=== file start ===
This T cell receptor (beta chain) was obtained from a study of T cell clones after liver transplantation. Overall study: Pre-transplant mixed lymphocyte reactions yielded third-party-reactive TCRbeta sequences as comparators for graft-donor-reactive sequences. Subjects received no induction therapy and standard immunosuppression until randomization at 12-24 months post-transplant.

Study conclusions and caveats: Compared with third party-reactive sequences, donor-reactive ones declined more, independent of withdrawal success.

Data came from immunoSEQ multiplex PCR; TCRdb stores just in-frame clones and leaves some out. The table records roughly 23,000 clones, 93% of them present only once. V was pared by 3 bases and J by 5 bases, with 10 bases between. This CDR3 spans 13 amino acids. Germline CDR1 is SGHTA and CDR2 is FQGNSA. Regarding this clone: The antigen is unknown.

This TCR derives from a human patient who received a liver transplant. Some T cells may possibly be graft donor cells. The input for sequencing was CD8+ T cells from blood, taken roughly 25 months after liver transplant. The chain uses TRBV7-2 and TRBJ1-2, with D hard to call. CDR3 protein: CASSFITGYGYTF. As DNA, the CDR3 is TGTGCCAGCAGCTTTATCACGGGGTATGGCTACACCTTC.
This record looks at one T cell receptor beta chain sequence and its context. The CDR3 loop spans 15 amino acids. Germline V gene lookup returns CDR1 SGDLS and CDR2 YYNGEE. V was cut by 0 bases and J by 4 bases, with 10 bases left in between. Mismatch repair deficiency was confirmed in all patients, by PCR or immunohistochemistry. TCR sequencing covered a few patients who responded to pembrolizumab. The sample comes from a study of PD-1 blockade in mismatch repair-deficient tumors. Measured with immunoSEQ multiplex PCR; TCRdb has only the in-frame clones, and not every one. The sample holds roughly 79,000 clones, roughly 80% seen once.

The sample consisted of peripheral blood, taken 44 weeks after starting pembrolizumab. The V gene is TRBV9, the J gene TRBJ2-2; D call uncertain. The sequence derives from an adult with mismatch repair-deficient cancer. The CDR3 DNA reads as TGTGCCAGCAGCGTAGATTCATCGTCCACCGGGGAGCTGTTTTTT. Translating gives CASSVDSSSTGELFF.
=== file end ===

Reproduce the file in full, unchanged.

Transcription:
This T cell receptor (beta chain) was obtained from a study of T cell clones after liver transplantation. Overall study: Pre-transplant mixed lymphocyte reactions yielded third-party-reactive TCRbeta sequences as comparators for graft-donor-reactive sequences. Subjects received no induction therapy and standard immunosuppression until randomization at 12-24 months post-transplant.

Study conclusions and caveats: Compared with third party-reactive sequences, donor-reactive ones declined more, independent of withdrawal success.

Data came from immunoSEQ multiplex PCR; TCRdb stores just in-frame clones and leaves some out. The table records roughly 23,000 clones, 93% of them present only once. V was pared by 3 bases and J by 5 bases, with 10 bases between. This CDR3 spans 13 amino acids. Germline CDR1 is SGHTA and CDR2 is FQGNSA. Regarding this clone: The antigen is unknown.

This TCR derives from a human patient who received a liver transplant. Some T cells may possibly be graft donor cells. The input for sequencing was CD8+ T cells from blood, taken roughly 25 months after liver transplant. The chain uses TRBV7-2 and TRBJ1-2, with D hard to call. CDR3 protein: CASSFITGYGYTF. As DNA, the CDR3 is TGTGCCAGCAGCTTTATCACGGGGTATGGCTACACCTTC.
This record looks at one T cell receptor beta chain sequence and its context. The CDR3 loop spans 15 amino acids. Germline V gene lookup returns CDR1 SGDLS and CDR2 YYNGEE. V was cut by 0 bases and J by 4 bases, with 10 bases left in between. Mismatch repair deficiency was confirmed in all patients, by PCR or immunohistochemistry. TCR sequencing covered a few patients who responded to pembrolizumab. The sample comes from a study of PD-1 blockade in mismatch repair-deficient tumors. Measured with immunoSEQ multiplex PCR; TCRdb has only the in-frame clones, and not every one. The sample holds roughly 79,000 clones, roughly 80% seen once.

The sample consisted of peripheral blood, taken 44 weeks after starting pembrolizumab. The V gene is TRBV9, the J gene TRBJ2-2; D call uncertain. The sequence derives from an adult with mismatch repair-deficient cancer. The CDR3 DNA reads as TGTGCCAGCAGCGTAGATTCATCGTCCACCGGGGAGCTGTTTTTT. Translating gives CASSVDSSSTGELFF.